This is foreseen to be an occasional blog relating to bird ringing at Abbotsbury Swannery. The site has operated as a BTO Constant Effort Site since 1995 and has taken part in the BTO Swallow Roost Project. In recent years we have concentrated in the autumn with both Yellow and Pied/White Wagtails. In 2009 we joined the Woodcock Network.

Saturday, 17 December 2011

A good night for stars!

When the temperature gauge in the car shows the flashing frost symbol then it is a good time to go out looking for Woodcock. These evenings are best when no moon is showing. At Abbotsbury Swannery the sky is so dark that the stars are spell binding. This evening was no exception. We set off for our first Woodcock of the winter. In the second field Luke's lamp found a Lapwing. With great stealth the Lapwing was netted and ringed. These are  fabulous birds in the hand.

First year male lapwing

In the third field the lamp picked up a Woodcock. The bird was perhaps a little too alert and despite Lukes careful approach it shot off just a fraction of a second before the net dropped down onto it. The bird flew off into the dark of the night. Next time it will leave with a ring on it!

Hopefully we will get a few more evenings in next week before the moon is 'wrong' again.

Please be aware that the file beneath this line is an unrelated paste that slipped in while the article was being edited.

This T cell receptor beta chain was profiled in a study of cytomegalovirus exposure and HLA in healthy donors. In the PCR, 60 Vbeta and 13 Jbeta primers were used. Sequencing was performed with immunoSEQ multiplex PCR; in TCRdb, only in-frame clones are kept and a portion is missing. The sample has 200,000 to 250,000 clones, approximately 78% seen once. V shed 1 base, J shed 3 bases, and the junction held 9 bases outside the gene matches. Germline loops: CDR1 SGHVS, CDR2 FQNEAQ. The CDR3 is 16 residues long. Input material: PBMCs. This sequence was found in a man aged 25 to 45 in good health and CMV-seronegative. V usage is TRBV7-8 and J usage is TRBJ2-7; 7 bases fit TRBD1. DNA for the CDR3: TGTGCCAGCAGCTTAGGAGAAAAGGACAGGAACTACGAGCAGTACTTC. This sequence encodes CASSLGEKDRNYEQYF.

Tuesday, 22 November 2011

A day off and no wind!

The combination of no wind and a day off was too much to resist. Setting up after lunch for a few hours was a must.  Always a chance for an afternoon Dusky Warbler. The withy nets were set first and then two around the feeders. Although not bristling with birds the tops of the Alders were busy with finches and goldcrests. First bird out of the nets at the feeders was a feisty female Great Spotted Woodpecker. Each woodpecker should come with an EU  health warning. Maybe the risk assessment should be updated. My hand had several leaks

During the painful extraction Steve G and Dave looked on smiling. The rest of the session produced several more new Chiffchaffs and the party of Long-tailed tits made contact just after 15.00hrs which boosted the total a little. New Chaffinch, Greenfinch, Dunnock, Robin, and Blue Tits helped. The best bird of the afternoon was a Grey Wagtail caught deep within the withybed. Possibly the wet mud had attracted it as it flew overhead  and it dropped down. Not many Grey Wagtails are caught here at the Swannery

Grey Wagtail

The stunning underparts of the Grey Wagtail

Long-tailed Tits